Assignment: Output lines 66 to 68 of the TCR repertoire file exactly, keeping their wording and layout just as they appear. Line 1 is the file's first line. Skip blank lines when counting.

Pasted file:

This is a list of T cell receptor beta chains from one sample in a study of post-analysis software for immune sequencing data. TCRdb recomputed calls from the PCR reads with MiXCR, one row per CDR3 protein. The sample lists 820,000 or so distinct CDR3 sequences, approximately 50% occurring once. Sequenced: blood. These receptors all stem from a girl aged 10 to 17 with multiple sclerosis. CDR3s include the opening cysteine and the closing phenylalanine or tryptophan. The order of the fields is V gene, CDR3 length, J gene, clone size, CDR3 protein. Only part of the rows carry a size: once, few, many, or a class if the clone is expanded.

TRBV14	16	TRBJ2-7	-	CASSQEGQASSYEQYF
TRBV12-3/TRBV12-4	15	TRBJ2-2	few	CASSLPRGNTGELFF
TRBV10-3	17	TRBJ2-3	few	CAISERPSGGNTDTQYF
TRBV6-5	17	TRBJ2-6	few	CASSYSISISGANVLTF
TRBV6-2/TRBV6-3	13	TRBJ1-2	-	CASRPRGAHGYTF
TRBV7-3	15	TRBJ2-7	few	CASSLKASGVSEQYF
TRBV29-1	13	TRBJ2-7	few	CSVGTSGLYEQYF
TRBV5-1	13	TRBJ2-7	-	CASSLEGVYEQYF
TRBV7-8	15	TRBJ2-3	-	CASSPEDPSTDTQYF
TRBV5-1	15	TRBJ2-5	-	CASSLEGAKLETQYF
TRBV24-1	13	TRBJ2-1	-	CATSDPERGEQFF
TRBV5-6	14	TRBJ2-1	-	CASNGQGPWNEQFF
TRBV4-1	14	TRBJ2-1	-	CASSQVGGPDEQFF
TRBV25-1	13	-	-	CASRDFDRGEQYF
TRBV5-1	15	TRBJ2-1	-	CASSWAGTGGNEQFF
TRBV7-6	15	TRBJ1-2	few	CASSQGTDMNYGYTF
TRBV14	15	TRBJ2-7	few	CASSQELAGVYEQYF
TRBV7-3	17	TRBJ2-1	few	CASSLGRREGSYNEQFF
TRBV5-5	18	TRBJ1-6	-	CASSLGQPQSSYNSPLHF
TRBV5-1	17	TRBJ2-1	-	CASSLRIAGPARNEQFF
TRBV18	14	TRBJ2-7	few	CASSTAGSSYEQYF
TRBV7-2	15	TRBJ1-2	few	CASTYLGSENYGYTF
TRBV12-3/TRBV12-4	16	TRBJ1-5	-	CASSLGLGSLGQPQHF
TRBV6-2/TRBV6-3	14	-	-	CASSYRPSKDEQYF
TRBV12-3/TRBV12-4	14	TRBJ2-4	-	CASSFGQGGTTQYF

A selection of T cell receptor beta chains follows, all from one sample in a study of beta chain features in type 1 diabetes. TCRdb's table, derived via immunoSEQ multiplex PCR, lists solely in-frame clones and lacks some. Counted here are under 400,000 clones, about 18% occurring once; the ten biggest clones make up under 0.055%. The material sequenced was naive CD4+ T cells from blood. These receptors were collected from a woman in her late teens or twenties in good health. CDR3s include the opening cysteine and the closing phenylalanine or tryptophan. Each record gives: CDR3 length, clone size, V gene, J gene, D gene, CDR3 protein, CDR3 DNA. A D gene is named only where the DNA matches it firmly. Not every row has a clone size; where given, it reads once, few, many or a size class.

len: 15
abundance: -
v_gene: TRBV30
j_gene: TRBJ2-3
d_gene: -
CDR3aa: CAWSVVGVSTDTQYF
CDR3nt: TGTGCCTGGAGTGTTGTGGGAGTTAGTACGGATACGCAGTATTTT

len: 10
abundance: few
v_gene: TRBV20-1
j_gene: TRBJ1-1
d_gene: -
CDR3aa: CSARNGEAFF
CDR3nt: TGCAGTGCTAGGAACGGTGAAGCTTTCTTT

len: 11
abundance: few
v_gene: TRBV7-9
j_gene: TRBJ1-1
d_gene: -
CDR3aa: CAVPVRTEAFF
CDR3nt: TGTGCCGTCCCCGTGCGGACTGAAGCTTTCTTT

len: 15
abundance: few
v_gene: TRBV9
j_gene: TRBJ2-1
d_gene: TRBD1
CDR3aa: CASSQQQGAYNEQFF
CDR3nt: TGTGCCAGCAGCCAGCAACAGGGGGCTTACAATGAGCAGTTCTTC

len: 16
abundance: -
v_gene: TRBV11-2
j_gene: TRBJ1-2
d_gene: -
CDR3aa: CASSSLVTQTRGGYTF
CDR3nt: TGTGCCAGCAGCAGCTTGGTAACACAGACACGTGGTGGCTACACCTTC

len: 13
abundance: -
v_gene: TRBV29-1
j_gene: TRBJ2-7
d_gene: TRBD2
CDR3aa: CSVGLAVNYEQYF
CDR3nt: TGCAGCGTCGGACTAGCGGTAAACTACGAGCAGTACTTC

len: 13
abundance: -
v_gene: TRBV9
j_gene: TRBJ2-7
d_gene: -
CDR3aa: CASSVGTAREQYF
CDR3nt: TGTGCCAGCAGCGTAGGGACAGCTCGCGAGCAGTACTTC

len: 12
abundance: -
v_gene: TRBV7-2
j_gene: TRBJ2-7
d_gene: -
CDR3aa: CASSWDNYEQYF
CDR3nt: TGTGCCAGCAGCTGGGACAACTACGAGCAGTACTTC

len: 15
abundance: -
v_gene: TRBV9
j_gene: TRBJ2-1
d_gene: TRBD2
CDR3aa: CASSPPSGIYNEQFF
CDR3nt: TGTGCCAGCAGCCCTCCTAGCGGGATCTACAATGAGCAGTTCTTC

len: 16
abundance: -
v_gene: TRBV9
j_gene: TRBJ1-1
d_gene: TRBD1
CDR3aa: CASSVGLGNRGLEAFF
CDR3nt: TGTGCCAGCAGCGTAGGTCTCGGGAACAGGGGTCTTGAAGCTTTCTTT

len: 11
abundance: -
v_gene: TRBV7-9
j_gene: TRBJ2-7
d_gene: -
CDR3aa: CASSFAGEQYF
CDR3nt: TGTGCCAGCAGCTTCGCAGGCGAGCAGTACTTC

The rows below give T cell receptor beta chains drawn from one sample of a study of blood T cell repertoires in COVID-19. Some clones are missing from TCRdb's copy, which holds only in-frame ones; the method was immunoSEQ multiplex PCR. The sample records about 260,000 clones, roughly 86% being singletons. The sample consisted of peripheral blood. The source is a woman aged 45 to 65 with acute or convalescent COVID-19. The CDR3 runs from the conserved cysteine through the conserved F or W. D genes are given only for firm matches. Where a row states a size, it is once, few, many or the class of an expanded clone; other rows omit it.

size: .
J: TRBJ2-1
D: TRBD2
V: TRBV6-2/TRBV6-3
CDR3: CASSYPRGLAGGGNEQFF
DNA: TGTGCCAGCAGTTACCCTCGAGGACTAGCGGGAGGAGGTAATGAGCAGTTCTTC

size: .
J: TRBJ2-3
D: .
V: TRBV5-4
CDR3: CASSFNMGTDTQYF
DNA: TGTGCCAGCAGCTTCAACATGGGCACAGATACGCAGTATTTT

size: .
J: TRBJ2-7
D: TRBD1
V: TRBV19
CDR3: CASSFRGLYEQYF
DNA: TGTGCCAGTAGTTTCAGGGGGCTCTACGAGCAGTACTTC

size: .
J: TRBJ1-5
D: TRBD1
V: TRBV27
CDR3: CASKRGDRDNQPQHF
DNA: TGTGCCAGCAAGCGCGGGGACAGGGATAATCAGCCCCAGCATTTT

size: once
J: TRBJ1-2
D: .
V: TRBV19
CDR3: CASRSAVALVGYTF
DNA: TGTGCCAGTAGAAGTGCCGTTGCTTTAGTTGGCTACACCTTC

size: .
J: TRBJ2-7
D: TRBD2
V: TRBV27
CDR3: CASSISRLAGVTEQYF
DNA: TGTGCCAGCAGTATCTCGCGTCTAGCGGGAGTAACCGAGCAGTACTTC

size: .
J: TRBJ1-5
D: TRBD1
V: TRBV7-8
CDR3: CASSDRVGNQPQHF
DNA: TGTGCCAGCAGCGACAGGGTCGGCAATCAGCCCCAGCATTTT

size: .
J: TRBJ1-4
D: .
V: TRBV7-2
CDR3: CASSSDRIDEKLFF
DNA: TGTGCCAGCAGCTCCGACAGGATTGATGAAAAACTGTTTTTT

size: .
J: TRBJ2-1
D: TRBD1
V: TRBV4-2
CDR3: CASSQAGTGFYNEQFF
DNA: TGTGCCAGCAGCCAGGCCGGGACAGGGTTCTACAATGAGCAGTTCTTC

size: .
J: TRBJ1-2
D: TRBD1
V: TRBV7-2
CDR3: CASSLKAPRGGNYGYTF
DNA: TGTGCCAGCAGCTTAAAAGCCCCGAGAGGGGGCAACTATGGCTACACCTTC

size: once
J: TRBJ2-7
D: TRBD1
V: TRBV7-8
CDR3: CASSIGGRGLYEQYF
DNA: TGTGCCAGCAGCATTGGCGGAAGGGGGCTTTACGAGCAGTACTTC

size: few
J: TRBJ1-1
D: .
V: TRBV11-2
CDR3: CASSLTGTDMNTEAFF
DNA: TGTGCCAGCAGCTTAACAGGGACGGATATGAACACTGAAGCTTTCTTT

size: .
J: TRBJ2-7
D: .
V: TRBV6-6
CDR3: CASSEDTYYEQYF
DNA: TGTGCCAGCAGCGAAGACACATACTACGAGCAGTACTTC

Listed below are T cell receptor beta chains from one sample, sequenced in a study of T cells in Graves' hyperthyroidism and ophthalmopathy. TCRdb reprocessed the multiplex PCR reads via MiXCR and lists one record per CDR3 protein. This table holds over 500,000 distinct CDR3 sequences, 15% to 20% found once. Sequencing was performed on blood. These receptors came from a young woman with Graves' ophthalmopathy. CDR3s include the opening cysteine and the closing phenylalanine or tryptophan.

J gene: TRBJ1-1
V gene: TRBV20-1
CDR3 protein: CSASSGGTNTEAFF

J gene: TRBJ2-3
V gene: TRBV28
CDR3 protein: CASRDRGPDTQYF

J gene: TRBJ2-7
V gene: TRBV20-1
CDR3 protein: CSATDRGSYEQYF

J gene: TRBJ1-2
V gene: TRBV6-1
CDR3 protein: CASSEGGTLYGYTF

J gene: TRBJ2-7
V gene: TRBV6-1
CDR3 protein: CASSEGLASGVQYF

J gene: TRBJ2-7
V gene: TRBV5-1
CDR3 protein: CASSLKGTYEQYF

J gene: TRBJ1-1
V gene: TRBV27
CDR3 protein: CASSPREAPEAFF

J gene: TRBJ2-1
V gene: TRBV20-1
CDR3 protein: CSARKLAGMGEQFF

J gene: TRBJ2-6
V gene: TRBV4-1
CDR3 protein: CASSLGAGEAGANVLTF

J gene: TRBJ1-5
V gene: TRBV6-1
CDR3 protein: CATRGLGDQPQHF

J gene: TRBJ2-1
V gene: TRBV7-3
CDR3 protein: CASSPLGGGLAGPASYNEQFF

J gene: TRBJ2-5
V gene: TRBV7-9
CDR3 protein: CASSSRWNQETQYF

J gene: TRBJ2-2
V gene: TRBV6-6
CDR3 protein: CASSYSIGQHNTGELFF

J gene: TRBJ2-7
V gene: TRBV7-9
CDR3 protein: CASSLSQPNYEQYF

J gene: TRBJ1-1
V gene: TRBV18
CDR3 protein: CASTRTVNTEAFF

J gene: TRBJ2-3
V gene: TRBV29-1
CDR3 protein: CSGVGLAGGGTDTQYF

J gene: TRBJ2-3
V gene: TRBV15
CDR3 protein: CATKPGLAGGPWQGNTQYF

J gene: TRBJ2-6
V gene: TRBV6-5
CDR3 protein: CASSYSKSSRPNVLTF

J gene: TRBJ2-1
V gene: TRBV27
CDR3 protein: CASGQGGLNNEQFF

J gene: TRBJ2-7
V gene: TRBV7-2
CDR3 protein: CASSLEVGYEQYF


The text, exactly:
j_gene: TRBJ2-7
d_gene: TRBD2
CDR3aa: CSVGLAVNYEQYF